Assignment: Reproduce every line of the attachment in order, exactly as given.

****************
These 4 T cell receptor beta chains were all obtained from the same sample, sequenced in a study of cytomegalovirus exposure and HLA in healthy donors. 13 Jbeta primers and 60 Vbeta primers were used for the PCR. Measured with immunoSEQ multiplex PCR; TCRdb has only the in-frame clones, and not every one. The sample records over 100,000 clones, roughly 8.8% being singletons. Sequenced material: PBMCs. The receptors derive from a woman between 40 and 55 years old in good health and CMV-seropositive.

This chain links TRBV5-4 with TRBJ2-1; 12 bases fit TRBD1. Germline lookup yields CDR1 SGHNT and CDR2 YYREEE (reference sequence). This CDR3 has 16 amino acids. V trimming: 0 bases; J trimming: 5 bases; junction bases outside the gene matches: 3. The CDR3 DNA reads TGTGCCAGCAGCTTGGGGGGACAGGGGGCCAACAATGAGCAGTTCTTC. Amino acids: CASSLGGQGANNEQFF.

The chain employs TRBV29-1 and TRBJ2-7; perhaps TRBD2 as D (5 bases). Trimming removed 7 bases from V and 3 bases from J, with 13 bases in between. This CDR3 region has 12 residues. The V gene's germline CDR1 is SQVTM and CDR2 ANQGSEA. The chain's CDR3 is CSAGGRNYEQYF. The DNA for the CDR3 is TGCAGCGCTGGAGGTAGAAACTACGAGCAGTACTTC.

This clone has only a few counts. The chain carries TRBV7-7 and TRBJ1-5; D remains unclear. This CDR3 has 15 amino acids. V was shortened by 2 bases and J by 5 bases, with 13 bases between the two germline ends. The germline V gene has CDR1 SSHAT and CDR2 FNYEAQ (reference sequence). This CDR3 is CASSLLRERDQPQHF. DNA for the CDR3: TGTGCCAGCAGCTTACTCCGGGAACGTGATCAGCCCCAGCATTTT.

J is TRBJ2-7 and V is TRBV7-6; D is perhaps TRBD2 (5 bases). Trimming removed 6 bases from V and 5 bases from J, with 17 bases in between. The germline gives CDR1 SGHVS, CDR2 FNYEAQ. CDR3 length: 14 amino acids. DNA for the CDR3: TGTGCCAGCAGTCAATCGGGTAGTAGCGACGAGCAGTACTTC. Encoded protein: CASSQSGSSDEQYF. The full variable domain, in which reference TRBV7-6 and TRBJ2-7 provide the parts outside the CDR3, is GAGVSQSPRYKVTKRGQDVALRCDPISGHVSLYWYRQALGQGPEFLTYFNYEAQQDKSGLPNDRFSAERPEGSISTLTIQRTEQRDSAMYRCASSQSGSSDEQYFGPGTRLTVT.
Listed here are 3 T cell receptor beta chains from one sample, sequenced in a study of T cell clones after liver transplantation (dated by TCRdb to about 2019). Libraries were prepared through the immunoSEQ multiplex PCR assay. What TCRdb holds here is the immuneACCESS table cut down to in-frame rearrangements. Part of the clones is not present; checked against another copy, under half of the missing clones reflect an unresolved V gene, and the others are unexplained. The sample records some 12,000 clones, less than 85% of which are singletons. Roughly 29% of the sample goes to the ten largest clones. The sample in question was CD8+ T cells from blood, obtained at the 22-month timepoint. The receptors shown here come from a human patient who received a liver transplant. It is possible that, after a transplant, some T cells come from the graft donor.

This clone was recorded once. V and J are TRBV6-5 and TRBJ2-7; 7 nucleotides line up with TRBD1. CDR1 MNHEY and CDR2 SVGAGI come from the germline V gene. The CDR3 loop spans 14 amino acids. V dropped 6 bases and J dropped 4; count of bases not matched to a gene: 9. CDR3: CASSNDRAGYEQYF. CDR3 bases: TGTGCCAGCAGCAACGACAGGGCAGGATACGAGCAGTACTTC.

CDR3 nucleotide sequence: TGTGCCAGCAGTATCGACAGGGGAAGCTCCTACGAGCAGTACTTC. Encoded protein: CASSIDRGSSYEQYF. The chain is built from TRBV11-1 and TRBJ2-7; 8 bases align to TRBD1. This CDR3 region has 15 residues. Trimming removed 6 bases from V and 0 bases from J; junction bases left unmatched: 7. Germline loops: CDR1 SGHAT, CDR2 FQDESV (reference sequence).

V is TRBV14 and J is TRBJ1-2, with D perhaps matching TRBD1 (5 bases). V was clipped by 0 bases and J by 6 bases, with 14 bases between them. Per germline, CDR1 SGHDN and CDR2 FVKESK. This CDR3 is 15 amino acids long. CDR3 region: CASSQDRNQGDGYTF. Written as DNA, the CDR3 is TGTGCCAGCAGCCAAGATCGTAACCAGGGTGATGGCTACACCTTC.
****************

These 4 T cell receptor beta chains were all obtained from the same sample, sequenced in a study of cytomegalovirus exposure and HLA in healthy donors. 13 Jbeta primers and 60 Vbeta primers were used for the PCR. Measured with immunoSEQ multiplex PCR; TCRdb has only the in-frame clones, and not every one. The sample records over 100,000 clones, roughly 8.8% being singletons. Sequenced material: PBMCs. The receptors derive from a woman between 40 and 55 years old in good health and CMV-seropositive.

This chain links TRBV5-4 with TRBJ2-1; 12 bases fit TRBD1. Germline lookup yields CDR1 SGHNT and CDR2 YYREEE (reference sequence). This CDR3 has 16 amino acids. V trimming: 0 bases; J trimming: 5 bases; junction bases outside the gene matches: 3. The CDR3 DNA reads TGTGCCAGCAGCTTGGGGGGACAGGGGGCCAACAATGAGCAGTTCTTC. Amino acids: CASSLGGQGANNEQFF.

The chain employs TRBV29-1 and TRBJ2-7; perhaps TRBD2 as D (5 bases). Trimming removed 7 bases from V and 3 bases from J, with 13 bases in between. This CDR3 region has 12 residues. The V gene's germline CDR1 is SQVTM and CDR2 ANQGSEA. The chain's CDR3 is CSAGGRNYEQYF. The DNA for the CDR3 is TGCAGCGCTGGAGGTAGAAACTACGAGCAGTACTTC.

This clone has only a few counts. The chain carries TRBV7-7 and TRBJ1-5; D remains unclear. This CDR3 has 15 amino acids. V was shortened by 2 bases and J by 5 bases, with 13 bases between the two germline ends. The germline V gene has CDR1 SSHAT and CDR2 FNYEAQ (reference sequence). This CDR3 is CASSLLRERDQPQHF. DNA for the CDR3: TGTGCCAGCAGCTTACTCCGGGAACGTGATCAGCCCCAGCATTTT.

J is TRBJ2-7 and V is TRBV7-6; D is perhaps TRBD2 (5 bases). Trimming removed 6 bases from V and 5 bases from J, with 17 bases in between. The germline gives CDR1 SGHVS, CDR2 FNYEAQ. CDR3 length: 14 amino acids. DNA for the CDR3: TGTGCCAGCAGTCAATCGGGTAGTAGCGACGAGCAGTACTTC. Encoded protein: CASSQSGSSDEQYF. The full variable domain, in which reference TRBV7-6 and TRBJ2-7 provide the parts outside the CDR3, is GAGVSQSPRYKVTKRGQDVALRCDPISGHVSLYWYRQALGQGPEFLTYFNYEAQQDKSGLPNDRFSAERPEGSISTLTIQRTEQRDSAMYRCASSQSGSSDEQYFGPGTRLTVT.
Listed here are 3 T cell receptor beta chains from one sample, sequenced in a study of T cell clones after liver transplantation (dated by TCRdb to about 2019). Libraries were prepared through the immunoSEQ multiplex PCR assay. What TCRdb holds here is the immuneACCESS table cut down to in-frame rearrangements. Part of the clones is not present; checked against another copy, under half of the missing clones reflect an unresolved V gene, and the others are unexplained. The sample records some 12,000 clones, less than 85% of which are singletons. Roughly 29% of the sample goes to the ten largest clones. The sample in question was CD8+ T cells from blood, obtained at the 22-month timepoint. The receptors shown here come from a human patient who received a liver transplant. It is possible that, after a transplant, some T cells come from the graft donor.

This clone was recorded once. V and J are TRBV6-5 and TRBJ2-7; 7 nucleotides line up with TRBD1. CDR1 MNHEY and CDR2 SVGAGI come from the germline V gene. The CDR3 loop spans 14 amino acids. V dropped 6 bases and J dropped 4; count of bases not matched to a gene: 9. CDR3: CASSNDRAGYEQYF. CDR3 bases: TGTGCCAGCAGCAACGACAGGGCAGGATACGAGCAGTACTTC.

CDR3 nucleotide sequence: TGTGCCAGCAGTATCGACAGGGGAAGCTCCTACGAGCAGTACTTC. Encoded protein: CASSIDRGSSYEQYF. The chain is built from TRBV11-1 and TRBJ2-7; 8 bases align to TRBD1. This CDR3 region has 15 residues. Trimming removed 6 bases from V and 0 bases from J; junction bases left unmatched: 7. Germline loops: CDR1 SGHAT, CDR2 FQDESV (reference sequence).

V is TRBV14 and J is TRBJ1-2, with D perhaps matching TRBD1 (5 bases). V was clipped by 0 bases and J by 6 bases, with 14 bases between them. Per germline, CDR1 SGHDN and CDR2 FVKESK. This CDR3 is 15 amino acids long. CDR3 region: CASSQDRNQGDGYTF. Written as DNA, the CDR3 is TGTGCCAGCAGCCAAGATCGTAACCAGGGTGATGGCTACACCTTC.